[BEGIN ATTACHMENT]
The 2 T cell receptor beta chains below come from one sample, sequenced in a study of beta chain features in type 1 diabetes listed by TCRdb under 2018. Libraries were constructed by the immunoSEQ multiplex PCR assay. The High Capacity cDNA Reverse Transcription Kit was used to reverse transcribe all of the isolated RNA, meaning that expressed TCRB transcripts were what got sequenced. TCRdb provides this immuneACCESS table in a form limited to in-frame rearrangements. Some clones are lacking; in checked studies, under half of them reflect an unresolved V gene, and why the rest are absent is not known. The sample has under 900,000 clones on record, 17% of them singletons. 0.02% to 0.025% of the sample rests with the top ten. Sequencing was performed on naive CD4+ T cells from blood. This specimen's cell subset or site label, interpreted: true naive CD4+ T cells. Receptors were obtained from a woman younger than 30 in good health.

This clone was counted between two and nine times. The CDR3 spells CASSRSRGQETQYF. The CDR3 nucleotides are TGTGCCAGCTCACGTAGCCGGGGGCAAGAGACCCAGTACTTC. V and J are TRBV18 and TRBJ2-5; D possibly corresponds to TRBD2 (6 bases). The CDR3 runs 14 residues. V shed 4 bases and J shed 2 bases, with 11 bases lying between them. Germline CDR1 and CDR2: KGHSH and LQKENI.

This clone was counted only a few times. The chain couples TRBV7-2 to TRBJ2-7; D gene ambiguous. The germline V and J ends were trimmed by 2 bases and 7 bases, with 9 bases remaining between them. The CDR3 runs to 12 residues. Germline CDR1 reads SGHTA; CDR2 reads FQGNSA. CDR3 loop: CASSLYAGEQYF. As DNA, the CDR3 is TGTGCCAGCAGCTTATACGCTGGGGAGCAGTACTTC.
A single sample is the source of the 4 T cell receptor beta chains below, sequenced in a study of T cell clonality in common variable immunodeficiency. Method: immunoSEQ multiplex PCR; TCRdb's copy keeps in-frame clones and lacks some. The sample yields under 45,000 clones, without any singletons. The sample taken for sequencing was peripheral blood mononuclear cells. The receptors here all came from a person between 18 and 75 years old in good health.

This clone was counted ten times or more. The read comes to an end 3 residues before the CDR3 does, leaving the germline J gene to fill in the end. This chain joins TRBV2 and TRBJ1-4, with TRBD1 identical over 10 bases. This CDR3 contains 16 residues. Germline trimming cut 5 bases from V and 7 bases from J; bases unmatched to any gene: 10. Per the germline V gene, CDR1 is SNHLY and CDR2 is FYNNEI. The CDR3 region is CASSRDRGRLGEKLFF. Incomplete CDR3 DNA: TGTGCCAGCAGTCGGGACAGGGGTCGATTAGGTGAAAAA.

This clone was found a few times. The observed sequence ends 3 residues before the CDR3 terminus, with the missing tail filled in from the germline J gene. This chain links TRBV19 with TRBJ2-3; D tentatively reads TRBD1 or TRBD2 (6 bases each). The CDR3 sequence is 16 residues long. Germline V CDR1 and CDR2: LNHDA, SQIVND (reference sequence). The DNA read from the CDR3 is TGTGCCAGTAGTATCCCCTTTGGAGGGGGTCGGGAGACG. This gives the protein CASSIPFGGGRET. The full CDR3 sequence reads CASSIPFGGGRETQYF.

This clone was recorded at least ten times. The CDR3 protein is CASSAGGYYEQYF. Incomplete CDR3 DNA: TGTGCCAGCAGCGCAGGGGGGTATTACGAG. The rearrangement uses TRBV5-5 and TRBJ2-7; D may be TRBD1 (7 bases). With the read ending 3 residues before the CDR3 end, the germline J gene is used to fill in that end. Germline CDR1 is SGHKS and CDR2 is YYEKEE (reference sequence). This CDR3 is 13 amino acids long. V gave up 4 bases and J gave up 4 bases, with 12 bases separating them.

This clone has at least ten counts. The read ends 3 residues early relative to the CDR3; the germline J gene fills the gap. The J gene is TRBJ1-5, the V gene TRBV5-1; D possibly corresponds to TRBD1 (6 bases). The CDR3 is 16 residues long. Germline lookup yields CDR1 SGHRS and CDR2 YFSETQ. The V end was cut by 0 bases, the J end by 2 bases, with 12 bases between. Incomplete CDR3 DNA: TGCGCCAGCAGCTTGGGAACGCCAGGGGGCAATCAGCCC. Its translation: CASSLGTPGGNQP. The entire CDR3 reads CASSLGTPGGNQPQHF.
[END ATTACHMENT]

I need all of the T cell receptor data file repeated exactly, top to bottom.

The 2 T cell receptor beta chains below come from one sample, sequenced in a study of beta chain features in type 1 diabetes listed by TCRdb under 2018. Libraries were constructed by the immunoSEQ multiplex PCR assay. The High Capacity cDNA Reverse Transcription Kit was used to reverse transcribe all of the isolated RNA, meaning that expressed TCRB transcripts were what got sequenced. TCRdb provides this immuneACCESS table in a form limited to in-frame rearrangements. Some clones are lacking; in checked studies, under half of them reflect an unresolved V gene, and why the rest are absent is not known. The sample has under 900,000 clones on record, 17% of them singletons. 0.02% to 0.025% of the sample rests with the top ten. Sequencing was performed on naive CD4+ T cells from blood. This specimen's cell subset or site label, interpreted: true naive CD4+ T cells. Receptors were obtained from a woman younger than 30 in good health.

This clone was counted between two and nine times. The CDR3 spells CASSRSRGQETQYF. The CDR3 nucleotides are TGTGCCAGCTCACGTAGCCGGGGGCAAGAGACCCAGTACTTC. V and J are TRBV18 and TRBJ2-5; D possibly corresponds to TRBD2 (6 bases). The CDR3 runs 14 residues. V shed 4 bases and J shed 2 bases, with 11 bases lying between them. Germline CDR1 and CDR2: KGHSH and LQKENI.

This clone was counted only a few times. The chain couples TRBV7-2 to TRBJ2-7; D gene ambiguous. The germline V and J ends were trimmed by 2 bases and 7 bases, with 9 bases remaining between them. The CDR3 runs to 12 residues. Germline CDR1 reads SGHTA; CDR2 reads FQGNSA. CDR3 loop: CASSLYAGEQYF. As DNA, the CDR3 is TGTGCCAGCAGCTTATACGCTGGGGAGCAGTACTTC.
A single sample is the source of the 4 T cell receptor beta chains below, sequenced in a study of T cell clonality in common variable immunodeficiency. Method: immunoSEQ multiplex PCR; TCRdb's copy keeps in-frame clones and lacks some. The sample yields under 45,000 clones, without any singletons. The sample taken for sequencing was peripheral blood mononuclear cells. The receptors here all came from a person between 18 and 75 years old in good health.

This clone was counted ten times or more. The read comes to an end 3 residues before the CDR3 does, leaving the germline J gene to fill in the end. This chain joins TRBV2 and TRBJ1-4, with TRBD1 identical over 10 bases. This CDR3 contains 16 residues. Germline trimming cut 5 bases from V and 7 bases from J; bases unmatched to any gene: 10. Per the germline V gene, CDR1 is SNHLY and CDR2 is FYNNEI. The CDR3 region is CASSRDRGRLGEKLFF. Incomplete CDR3 DNA: TGTGCCAGCAGTCGGGACAGGGGTCGATTAGGTGAAAAA.

This clone was found a few times. The observed sequence ends 3 residues before the CDR3 terminus, with the missing tail filled in from the germline J gene. This chain links TRBV19 with TRBJ2-3; D tentatively reads TRBD1 or TRBD2 (6 bases each). The CDR3 sequence is 16 residues long. Germline V CDR1 and CDR2: LNHDA, SQIVND (reference sequence). The DNA read from the CDR3 is TGTGCCAGTAGTATCCCCTTTGGAGGGGGTCGGGAGACG. This gives the protein CASSIPFGGGRET. The full CDR3 sequence reads CASSIPFGGGRETQYF.

This clone was recorded at least ten times. The CDR3 protein is CASSAGGYYEQYF. Incomplete CDR3 DNA: TGTGCCAGCAGCGCAGGGGGGTATTACGAG. The rearrangement uses TRBV5-5 and TRBJ2-7; D may be TRBD1 (7 bases). With the read ending 3 residues before the CDR3 end, the germline J gene is used to fill in that end. Germline CDR1 is SGHKS and CDR2 is YYEKEE (reference sequence). This CDR3 is 13 amino acids long. V gave up 4 bases and J gave up 4 bases, with 12 bases separating them.

This clone has at least ten counts. The read ends 3 residues early relative to the CDR3; the germline J gene fills the gap. The J gene is TRBJ1-5, the V gene TRBV5-1; D possibly corresponds to TRBD1 (6 bases). The CDR3 is 16 residues long. Germline lookup yields CDR1 SGHRS and CDR2 YFSETQ. The V end was cut by 0 bases, the J end by 2 bases, with 12 bases between. Incomplete CDR3 DNA: TGCGCCAGCAGCTTGGGAACGCCAGGGGGCAATCAGCCC. Its translation: CASSLGTPGGNQP. The entire CDR3 reads CASSLGTPGGNQPQHF.